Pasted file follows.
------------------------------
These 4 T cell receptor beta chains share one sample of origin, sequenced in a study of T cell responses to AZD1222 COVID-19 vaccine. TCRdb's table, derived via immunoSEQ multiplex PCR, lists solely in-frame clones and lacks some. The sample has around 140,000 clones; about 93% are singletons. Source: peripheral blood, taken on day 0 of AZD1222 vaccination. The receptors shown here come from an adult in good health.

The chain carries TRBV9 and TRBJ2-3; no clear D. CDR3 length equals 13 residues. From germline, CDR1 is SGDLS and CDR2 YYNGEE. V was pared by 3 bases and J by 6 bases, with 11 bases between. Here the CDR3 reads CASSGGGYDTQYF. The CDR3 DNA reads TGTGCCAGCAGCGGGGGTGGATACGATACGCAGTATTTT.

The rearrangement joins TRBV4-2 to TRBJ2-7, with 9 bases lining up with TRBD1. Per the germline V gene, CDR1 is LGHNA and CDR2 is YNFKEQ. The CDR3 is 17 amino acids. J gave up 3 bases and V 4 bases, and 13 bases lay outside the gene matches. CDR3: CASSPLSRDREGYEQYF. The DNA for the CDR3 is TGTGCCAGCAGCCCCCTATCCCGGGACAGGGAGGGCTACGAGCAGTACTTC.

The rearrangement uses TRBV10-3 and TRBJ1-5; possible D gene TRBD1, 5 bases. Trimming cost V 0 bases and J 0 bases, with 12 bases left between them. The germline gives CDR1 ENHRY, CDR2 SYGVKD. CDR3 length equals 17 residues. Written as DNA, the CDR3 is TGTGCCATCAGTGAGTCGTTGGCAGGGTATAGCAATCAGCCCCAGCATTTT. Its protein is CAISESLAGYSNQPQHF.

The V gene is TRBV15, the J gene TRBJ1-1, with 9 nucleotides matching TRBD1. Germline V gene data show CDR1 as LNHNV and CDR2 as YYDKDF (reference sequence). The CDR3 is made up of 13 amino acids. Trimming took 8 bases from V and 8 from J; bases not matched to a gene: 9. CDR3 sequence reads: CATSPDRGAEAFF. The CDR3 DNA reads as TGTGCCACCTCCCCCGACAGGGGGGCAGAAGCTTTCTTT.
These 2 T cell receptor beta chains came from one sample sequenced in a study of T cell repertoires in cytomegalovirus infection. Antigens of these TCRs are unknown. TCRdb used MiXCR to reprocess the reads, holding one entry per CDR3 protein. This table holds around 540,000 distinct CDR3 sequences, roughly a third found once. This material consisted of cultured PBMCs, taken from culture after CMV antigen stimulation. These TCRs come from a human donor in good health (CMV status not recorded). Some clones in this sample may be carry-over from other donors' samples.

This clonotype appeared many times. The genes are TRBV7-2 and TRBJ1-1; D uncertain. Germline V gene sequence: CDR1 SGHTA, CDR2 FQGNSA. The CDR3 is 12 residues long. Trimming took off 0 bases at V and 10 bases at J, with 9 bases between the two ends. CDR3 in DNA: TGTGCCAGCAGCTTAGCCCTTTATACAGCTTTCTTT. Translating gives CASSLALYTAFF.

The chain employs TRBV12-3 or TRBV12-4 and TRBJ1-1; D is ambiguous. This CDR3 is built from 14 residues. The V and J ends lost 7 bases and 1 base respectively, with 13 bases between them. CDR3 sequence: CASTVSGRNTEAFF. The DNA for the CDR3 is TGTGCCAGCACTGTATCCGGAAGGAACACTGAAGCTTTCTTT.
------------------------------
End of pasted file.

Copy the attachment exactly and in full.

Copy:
These 4 T cell receptor beta chains share one sample of origin, sequenced in a study of T cell responses to AZD1222 COVID-19 vaccine. TCRdb's table, derived via immunoSEQ multiplex PCR, lists solely in-frame clones and lacks some. The sample has around 140,000 clones; about 93% are singletons. Source: peripheral blood, taken on day 0 of AZD1222 vaccination. The receptors shown here come from an adult in good health.

The chain carries TRBV9 and TRBJ2-3; no clear D. CDR3 length equals 13 residues. From germline, CDR1 is SGDLS and CDR2 YYNGEE. V was pared by 3 bases and J by 6 bases, with 11 bases between. Here the CDR3 reads CASSGGGYDTQYF. The CDR3 DNA reads TGTGCCAGCAGCGGGGGTGGATACGATACGCAGTATTTT.

The rearrangement joins TRBV4-2 to TRBJ2-7, with 9 bases lining up with TRBD1. Per the germline V gene, CDR1 is LGHNA and CDR2 is YNFKEQ. The CDR3 is 17 amino acids. J gave up 3 bases and V 4 bases, and 13 bases lay outside the gene matches. CDR3: CASSPLSRDREGYEQYF. The DNA for the CDR3 is TGTGCCAGCAGCCCCCTATCCCGGGACAGGGAGGGCTACGAGCAGTACTTC.

The rearrangement uses TRBV10-3 and TRBJ1-5; possible D gene TRBD1, 5 bases. Trimming cost V 0 bases and J 0 bases, with 12 bases left between them. The germline gives CDR1 ENHRY, CDR2 SYGVKD. CDR3 length equals 17 residues. Written as DNA, the CDR3 is TGTGCCATCAGTGAGTCGTTGGCAGGGTATAGCAATCAGCCCCAGCATTTT. Its protein is CAISESLAGYSNQPQHF.

The V gene is TRBV15, the J gene TRBJ1-1, with 9 nucleotides matching TRBD1. Germline V gene data show CDR1 as LNHNV and CDR2 as YYDKDF (reference sequence). The CDR3 is made up of 13 amino acids. Trimming took 8 bases from V and 8 from J; bases not matched to a gene: 9. CDR3 sequence reads: CATSPDRGAEAFF. The CDR3 DNA reads as TGTGCCACCTCCCCCGACAGGGGGGCAGAAGCTTTCTTT.
These 2 T cell receptor beta chains came from one sample sequenced in a study of T cell repertoires in cytomegalovirus infection. Antigens of these TCRs are unknown. TCRdb used MiXCR to reprocess the reads, holding one entry per CDR3 protein. This table holds around 540,000 distinct CDR3 sequences, roughly a third found once. This material consisted of cultured PBMCs, taken from culture after CMV antigen stimulation. These TCRs come from a human donor in good health (CMV status not recorded). Some clones in this sample may be carry-over from other donors' samples.

This clonotype appeared many times. The genes are TRBV7-2 and TRBJ1-1; D uncertain. Germline V gene sequence: CDR1 SGHTA, CDR2 FQGNSA. The CDR3 is 12 residues long. Trimming took off 0 bases at V and 10 bases at J, with 9 bases between the two ends. CDR3 in DNA: TGTGCCAGCAGCTTAGCCCTTTATACAGCTTTCTTT. Translating gives CASSLALYTAFF.

The chain employs TRBV12-3 or TRBV12-4 and TRBJ1-1; D is ambiguous. This CDR3 is built from 14 residues. The V and J ends lost 7 bases and 1 base respectively, with 13 bases between them. CDR3 sequence: CASTVSGRNTEAFF. The DNA for the CDR3 is TGTGCCAGCACTGTATCCGGAAGGAACACTGAAGCTTTCTTT.